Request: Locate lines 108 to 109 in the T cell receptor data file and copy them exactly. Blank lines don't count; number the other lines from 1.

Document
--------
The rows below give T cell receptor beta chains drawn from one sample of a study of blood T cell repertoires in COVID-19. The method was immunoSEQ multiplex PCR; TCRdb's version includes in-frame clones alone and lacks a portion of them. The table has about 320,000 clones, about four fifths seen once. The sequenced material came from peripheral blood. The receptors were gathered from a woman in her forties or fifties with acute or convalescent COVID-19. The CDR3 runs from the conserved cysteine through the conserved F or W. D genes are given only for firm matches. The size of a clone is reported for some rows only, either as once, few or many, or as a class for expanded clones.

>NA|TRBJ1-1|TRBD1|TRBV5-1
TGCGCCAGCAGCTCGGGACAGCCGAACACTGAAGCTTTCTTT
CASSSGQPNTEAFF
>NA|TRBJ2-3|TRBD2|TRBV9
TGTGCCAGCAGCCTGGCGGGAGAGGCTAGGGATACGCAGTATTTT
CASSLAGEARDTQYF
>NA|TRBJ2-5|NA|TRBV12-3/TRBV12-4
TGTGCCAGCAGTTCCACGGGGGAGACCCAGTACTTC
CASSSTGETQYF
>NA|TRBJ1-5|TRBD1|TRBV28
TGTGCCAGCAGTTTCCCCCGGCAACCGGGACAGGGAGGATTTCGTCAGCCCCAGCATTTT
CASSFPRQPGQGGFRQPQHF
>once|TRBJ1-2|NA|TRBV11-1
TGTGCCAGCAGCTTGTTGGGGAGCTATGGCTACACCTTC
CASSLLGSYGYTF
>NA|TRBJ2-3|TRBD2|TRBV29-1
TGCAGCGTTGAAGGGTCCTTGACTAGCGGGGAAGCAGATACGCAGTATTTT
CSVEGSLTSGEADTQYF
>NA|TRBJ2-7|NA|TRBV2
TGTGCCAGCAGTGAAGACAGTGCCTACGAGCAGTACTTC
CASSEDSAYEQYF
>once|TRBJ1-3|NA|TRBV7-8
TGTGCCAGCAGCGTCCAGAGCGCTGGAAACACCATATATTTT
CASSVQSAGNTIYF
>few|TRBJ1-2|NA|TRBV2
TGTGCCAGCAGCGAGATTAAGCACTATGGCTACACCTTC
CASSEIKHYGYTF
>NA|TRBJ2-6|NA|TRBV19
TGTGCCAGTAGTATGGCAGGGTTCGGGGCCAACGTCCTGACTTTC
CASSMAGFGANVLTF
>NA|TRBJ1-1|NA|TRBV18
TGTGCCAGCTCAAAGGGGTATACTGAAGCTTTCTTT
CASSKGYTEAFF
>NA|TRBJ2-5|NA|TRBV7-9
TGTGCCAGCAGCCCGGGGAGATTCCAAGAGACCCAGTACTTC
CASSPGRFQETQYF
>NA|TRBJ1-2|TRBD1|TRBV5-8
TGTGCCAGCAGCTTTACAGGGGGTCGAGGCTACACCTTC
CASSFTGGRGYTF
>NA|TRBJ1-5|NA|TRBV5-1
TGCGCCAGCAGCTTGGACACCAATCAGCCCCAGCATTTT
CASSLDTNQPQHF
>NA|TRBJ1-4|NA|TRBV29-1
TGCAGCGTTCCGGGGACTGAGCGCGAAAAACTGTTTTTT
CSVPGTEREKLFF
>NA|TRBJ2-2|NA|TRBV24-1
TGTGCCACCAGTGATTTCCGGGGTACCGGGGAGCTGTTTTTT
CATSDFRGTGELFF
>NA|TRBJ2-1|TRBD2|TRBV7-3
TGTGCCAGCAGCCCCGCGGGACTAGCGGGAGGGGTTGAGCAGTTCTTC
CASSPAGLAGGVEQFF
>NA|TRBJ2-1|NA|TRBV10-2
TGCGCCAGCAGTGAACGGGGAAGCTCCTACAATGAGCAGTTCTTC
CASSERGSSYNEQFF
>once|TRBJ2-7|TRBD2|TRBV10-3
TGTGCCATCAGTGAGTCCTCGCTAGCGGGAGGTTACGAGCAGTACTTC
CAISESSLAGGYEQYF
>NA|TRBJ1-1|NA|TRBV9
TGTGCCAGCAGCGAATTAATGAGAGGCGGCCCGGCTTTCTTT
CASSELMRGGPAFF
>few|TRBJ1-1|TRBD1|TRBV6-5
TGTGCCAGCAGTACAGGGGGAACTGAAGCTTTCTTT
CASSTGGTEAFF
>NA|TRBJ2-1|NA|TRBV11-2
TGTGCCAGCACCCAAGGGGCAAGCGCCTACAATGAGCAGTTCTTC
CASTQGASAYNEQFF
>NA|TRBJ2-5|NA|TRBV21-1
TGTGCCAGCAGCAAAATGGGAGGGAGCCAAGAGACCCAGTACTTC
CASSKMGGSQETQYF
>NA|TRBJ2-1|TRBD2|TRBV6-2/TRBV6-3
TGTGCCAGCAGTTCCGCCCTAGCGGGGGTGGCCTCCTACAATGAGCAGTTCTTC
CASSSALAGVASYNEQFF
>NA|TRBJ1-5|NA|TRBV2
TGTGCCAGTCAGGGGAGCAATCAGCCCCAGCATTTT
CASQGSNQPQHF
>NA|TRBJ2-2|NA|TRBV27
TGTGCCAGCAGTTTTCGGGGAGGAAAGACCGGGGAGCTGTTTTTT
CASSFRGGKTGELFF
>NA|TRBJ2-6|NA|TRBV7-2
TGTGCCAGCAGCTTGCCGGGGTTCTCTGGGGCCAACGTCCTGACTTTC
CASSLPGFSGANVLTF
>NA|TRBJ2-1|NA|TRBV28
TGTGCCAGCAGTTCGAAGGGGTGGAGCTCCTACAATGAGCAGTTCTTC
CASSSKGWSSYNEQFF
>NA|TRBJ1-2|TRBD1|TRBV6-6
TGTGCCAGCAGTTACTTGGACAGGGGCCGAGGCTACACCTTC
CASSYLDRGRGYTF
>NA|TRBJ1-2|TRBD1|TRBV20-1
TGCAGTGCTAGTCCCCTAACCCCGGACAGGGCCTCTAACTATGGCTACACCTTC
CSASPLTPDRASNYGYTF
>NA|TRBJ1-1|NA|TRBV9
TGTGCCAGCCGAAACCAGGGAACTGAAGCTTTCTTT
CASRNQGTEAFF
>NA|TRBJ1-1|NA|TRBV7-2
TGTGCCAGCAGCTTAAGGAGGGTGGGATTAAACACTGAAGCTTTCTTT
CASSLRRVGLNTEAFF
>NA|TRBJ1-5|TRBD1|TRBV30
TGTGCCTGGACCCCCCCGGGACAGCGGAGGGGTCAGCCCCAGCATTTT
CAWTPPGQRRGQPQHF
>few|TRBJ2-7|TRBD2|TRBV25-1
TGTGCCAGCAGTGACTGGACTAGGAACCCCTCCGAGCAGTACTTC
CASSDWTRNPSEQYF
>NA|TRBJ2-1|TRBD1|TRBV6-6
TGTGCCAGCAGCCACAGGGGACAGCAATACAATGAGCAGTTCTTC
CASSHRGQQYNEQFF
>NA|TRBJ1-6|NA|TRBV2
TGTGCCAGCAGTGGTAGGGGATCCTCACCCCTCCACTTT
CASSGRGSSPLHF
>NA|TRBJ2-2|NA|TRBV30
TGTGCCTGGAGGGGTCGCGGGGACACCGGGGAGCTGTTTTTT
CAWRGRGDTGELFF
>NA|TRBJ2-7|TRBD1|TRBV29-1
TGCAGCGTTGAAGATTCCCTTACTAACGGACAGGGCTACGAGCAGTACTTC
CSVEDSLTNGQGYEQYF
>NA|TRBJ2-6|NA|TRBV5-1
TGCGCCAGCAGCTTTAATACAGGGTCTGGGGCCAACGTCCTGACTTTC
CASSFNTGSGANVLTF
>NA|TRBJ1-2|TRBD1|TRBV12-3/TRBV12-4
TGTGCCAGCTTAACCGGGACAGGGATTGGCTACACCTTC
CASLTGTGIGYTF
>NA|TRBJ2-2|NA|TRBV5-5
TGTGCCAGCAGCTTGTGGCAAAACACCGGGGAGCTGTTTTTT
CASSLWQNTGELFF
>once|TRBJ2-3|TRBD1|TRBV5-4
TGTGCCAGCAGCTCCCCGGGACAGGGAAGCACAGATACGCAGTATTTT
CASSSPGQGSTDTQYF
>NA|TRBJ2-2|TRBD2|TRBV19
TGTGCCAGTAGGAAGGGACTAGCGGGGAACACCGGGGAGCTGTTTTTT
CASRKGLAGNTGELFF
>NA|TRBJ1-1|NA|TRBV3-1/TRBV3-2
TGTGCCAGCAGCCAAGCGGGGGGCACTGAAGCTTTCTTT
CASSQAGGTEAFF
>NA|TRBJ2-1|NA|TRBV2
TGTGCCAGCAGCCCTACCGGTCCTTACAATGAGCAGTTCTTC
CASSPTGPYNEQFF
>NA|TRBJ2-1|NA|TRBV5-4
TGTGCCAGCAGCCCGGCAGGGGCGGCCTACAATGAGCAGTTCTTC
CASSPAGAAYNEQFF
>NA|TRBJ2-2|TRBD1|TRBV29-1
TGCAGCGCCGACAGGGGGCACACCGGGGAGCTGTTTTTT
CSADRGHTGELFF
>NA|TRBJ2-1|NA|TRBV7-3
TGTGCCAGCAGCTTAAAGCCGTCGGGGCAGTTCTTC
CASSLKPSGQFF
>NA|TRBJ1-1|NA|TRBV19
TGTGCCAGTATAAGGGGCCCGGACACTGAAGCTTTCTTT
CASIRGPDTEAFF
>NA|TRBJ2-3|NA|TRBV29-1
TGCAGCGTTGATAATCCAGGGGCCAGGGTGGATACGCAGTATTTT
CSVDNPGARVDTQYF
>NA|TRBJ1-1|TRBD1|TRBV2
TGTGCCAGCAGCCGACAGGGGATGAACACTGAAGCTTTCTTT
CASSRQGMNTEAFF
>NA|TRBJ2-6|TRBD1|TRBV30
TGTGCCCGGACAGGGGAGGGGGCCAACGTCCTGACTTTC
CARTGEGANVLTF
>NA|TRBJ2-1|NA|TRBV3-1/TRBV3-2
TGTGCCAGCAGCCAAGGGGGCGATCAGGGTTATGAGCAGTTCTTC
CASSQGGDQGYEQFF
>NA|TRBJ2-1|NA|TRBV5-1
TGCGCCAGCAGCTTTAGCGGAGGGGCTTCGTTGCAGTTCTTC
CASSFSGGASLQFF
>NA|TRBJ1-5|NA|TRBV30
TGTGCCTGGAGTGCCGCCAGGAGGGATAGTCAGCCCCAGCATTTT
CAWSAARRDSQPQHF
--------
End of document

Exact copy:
TGTGCCAGCAGTGGTAGGGGATCCTCACCCCTCCACTTT
CASSGRGSSPLHF